10. Top places to sit after a long day at the fairs
Finally, after a long day walking the fairs, you'll need a place to rest your weary feet. Head to Design Miami/ Basel where you'll find hand-painted leather and enamel stools and benches by Kueng Caputo (Salon 94, Booth G30); seating by Jean Royère at Galerie Jacques Lacoste (Booth G47), Galerie Chastel-Marechal (Booth G43), and Galerie Mattieu Richard (Booth G35); Porky Hefer's nest-like chaise longue at Southern Guild (Booth G34); Ettore Sottsass mint-green gems at Erastudio Apartment Gallery (Booth G36); the Haas Brothers's furry friends at R & Company (Booth G12): chairs by iconic Italian craftsman Gio Ponti at Nilufar Gallery (Booth G05) and Galleria O. Rome (Booth G24); and the innovative and sustainable aluminum foil-covered works by emerging talent Chris Schanck at Johnson Trading Gallery (Booth G15). (Please note, you may not be able sit on all these works. Ask first!)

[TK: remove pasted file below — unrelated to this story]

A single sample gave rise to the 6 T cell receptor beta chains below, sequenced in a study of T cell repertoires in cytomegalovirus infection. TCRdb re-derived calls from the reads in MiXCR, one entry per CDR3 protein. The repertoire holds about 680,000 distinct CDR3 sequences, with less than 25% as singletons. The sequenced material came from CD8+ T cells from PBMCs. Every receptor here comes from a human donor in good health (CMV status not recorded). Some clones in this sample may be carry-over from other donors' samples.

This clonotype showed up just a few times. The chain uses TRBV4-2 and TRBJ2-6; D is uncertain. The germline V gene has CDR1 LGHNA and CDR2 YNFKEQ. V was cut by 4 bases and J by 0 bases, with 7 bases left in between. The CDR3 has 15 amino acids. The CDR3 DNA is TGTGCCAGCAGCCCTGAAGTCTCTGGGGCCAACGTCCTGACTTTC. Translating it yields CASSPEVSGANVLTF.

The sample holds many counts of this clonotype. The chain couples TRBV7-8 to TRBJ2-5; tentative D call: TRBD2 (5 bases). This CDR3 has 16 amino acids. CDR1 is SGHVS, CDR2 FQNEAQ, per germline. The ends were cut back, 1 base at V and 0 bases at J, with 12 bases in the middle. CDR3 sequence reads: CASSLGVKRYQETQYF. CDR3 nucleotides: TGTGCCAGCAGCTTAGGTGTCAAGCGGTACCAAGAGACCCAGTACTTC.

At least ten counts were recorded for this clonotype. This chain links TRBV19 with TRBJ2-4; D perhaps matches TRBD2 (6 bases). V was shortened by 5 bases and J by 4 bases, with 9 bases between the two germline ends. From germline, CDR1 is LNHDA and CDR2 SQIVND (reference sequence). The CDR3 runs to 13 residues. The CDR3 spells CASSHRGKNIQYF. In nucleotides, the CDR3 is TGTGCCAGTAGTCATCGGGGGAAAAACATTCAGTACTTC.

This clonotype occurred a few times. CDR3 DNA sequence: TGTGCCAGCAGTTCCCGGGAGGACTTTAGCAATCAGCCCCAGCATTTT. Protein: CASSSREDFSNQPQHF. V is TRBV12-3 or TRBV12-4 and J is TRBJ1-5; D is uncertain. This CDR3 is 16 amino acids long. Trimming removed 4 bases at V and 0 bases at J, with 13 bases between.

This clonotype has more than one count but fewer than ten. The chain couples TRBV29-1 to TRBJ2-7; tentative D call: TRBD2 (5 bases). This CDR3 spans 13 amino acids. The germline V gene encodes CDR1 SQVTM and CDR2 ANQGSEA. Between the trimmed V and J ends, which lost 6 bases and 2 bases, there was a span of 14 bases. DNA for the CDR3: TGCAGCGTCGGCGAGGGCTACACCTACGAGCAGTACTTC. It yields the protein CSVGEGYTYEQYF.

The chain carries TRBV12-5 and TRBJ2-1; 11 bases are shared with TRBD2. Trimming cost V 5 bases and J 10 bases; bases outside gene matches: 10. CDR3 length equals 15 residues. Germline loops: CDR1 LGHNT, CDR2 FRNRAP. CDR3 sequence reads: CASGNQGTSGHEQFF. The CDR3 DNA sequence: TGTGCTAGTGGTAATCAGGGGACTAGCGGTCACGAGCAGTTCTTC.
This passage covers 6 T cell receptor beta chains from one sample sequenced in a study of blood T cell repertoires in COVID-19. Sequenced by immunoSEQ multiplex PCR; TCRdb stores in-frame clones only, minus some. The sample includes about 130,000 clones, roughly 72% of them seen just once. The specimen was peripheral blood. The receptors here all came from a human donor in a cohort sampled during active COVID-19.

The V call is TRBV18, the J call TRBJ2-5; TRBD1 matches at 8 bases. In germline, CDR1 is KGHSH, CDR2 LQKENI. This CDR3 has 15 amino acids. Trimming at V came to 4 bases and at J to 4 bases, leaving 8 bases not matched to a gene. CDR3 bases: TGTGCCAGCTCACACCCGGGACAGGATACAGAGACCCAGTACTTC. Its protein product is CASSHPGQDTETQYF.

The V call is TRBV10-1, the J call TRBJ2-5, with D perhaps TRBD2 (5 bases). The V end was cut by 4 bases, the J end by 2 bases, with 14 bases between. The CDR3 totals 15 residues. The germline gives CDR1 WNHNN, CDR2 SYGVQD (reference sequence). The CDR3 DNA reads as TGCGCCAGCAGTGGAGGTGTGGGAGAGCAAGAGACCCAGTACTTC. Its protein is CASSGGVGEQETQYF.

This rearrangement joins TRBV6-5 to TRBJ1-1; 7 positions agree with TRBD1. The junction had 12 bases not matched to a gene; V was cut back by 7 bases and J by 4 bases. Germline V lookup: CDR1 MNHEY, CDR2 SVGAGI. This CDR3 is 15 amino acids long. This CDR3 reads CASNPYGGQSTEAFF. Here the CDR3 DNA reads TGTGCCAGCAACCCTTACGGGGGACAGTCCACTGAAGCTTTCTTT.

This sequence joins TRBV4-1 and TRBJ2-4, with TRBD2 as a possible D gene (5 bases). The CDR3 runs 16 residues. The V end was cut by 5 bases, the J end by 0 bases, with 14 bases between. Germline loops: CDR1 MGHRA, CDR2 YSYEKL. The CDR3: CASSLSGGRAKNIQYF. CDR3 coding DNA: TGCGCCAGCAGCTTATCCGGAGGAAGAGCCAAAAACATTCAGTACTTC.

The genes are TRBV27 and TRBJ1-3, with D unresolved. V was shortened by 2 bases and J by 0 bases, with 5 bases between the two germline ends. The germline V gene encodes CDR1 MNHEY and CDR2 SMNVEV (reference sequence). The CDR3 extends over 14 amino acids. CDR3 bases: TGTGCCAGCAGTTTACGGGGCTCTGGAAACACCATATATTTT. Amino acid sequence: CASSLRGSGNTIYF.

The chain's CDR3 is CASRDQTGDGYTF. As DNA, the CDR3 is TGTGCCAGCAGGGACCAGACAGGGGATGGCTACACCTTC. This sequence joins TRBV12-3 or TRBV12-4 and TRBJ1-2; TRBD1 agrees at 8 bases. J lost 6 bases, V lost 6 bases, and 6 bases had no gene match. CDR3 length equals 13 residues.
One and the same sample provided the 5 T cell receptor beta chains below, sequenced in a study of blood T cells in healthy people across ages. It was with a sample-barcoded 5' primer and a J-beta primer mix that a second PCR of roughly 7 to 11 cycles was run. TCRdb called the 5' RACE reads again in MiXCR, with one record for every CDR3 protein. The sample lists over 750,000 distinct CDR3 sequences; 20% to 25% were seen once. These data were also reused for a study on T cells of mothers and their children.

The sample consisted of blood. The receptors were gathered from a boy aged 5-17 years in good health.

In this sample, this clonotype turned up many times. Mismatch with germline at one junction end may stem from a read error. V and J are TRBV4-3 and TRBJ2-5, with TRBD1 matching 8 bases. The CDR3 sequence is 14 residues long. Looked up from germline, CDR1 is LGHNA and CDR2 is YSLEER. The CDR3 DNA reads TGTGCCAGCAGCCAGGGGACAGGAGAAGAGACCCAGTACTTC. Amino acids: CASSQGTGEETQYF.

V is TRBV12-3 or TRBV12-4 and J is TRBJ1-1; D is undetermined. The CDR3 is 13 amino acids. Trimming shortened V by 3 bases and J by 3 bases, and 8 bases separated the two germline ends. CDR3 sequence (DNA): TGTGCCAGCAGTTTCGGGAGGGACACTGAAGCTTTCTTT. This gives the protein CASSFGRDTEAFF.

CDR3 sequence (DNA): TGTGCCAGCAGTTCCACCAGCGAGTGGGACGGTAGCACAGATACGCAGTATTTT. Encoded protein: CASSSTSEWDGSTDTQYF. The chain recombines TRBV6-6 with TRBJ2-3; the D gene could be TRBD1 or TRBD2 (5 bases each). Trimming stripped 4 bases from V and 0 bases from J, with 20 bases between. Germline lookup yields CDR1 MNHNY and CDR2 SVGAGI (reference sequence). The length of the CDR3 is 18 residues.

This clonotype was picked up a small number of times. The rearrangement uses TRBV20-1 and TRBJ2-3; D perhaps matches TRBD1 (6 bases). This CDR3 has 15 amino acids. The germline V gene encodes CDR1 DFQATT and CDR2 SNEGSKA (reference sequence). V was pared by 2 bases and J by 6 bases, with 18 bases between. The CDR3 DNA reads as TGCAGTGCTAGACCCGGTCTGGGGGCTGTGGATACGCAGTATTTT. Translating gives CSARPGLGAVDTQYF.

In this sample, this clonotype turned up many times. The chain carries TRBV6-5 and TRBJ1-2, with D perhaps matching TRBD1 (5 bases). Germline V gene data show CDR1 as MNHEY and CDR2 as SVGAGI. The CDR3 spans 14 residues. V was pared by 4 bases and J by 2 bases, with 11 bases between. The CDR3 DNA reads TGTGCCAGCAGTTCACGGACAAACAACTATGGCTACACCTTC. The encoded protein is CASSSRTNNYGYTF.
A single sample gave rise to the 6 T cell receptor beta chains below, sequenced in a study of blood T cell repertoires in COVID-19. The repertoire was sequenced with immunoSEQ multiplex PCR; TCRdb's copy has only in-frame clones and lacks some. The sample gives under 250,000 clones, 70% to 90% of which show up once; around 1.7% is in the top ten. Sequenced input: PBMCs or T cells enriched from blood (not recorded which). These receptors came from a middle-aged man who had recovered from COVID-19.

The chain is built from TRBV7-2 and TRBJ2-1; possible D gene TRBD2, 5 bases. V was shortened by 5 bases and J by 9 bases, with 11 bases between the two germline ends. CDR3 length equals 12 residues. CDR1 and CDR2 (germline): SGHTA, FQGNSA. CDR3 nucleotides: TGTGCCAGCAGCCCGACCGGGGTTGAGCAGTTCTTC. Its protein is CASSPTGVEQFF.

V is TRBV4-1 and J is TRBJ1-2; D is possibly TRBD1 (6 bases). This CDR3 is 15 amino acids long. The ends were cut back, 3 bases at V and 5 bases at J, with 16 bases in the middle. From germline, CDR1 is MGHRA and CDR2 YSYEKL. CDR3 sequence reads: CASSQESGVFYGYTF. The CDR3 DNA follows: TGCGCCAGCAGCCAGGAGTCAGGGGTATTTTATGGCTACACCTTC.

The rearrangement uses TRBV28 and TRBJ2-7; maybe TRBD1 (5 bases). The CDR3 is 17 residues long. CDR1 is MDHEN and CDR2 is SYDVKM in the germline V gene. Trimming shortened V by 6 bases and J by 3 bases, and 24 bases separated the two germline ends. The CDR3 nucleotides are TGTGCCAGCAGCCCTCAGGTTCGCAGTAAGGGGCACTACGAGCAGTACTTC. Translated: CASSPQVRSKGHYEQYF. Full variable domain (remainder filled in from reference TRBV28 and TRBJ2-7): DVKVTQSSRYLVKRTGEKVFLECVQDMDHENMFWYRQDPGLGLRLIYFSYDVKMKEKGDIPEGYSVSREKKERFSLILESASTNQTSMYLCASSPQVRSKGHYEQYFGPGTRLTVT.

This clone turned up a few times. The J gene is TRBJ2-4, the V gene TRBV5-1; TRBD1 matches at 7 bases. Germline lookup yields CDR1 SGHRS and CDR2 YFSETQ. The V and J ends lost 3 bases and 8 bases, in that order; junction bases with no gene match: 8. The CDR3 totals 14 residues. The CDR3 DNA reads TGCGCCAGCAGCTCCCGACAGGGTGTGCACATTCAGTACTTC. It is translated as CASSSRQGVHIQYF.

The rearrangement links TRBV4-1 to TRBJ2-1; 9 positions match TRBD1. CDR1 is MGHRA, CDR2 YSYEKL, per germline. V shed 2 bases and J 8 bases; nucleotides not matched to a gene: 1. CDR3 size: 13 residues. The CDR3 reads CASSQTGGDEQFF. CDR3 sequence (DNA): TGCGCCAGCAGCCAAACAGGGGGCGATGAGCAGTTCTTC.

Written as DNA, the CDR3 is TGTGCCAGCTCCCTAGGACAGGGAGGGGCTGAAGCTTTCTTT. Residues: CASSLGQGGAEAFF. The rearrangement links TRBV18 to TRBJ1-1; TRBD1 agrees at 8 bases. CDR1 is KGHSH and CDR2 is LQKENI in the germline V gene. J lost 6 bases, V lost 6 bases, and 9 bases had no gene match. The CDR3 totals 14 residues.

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KUENG CAPUTO, Never Too Much Bench 9, 2013, Courtesy Salon 94.

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JEAN ROYÈRE, chauffeuse, circa 1950. Painted metal, fabric and sheep fur. © Hervé Lewandowski, Courtesy Galerie Jacques Lacoste.

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CHRIS SCHANCK, Alufoil chair, 2014. Resin aluminum, courtesy Johnson Trading Gallery.